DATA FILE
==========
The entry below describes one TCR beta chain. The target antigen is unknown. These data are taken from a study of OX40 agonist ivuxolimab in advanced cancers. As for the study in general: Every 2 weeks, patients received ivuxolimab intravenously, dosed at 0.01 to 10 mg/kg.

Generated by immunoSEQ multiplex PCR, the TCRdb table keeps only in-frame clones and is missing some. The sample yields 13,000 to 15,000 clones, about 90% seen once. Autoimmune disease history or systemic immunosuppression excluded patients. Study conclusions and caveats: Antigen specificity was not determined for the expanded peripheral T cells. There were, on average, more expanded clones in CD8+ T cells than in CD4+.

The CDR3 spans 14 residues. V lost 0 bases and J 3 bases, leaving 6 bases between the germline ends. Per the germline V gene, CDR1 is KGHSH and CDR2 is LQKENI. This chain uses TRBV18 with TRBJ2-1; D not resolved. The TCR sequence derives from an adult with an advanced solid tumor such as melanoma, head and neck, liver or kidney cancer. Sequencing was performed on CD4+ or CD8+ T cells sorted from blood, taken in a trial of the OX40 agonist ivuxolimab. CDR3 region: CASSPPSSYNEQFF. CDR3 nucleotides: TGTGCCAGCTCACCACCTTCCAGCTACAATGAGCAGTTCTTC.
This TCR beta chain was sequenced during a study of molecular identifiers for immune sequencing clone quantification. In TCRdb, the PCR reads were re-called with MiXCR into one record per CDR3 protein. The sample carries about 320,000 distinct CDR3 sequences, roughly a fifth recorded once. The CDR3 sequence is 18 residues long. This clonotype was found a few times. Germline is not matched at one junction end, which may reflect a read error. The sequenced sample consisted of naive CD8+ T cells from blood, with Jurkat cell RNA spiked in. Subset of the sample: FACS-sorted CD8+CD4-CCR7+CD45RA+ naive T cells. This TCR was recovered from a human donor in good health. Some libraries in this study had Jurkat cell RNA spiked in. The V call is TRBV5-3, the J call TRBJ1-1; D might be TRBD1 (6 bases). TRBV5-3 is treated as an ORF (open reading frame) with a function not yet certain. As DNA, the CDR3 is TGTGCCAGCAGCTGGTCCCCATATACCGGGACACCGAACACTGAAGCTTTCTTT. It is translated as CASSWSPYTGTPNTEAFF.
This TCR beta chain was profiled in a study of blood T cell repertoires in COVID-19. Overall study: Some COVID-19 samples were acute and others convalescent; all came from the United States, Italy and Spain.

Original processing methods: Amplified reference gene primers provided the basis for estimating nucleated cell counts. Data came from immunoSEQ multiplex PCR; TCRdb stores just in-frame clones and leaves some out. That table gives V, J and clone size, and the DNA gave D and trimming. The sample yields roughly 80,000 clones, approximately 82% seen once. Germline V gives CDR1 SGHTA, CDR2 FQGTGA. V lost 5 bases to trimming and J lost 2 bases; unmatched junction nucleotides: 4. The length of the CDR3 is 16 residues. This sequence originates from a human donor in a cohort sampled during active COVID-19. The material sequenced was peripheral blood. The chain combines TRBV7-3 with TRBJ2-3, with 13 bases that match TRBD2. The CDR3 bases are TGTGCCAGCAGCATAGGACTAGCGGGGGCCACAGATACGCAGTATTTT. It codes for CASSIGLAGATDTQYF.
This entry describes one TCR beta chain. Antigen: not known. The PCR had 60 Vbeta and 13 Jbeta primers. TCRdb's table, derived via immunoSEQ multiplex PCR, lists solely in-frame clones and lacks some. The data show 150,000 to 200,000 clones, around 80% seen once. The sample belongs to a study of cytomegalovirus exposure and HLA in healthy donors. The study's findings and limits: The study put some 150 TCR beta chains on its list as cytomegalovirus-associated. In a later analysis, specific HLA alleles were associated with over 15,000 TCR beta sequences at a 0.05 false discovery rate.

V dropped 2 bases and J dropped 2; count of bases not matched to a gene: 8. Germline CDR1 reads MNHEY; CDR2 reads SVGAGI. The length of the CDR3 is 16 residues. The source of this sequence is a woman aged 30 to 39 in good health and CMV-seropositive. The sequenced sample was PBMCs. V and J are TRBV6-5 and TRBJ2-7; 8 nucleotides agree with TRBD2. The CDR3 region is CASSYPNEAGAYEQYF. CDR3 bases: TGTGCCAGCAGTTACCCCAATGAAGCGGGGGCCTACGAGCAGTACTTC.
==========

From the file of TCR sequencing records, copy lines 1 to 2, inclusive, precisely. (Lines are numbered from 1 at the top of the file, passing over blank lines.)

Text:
The entry below describes one TCR beta chain. The target antigen is unknown. These data are taken from a study of OX40 agonist ivuxolimab in advanced cancers. As for the study in general: Every 2 weeks, patients received ivuxolimab intravenously, dosed at 0.01 to 10 mg/kg.

Generated by immunoSEQ multiplex PCR, the TCRdb table keeps only in-frame clones and is missing some. The sample yields 13,000 to 15,000 clones, about 90% seen once. Autoimmune disease history or systemic immunosuppression excluded patients. Study conclusions and caveats: Antigen specificity was not determined for the expanded peripheral T cells. There were, on average, more expanded clones in CD8+ T cells than in CD4+.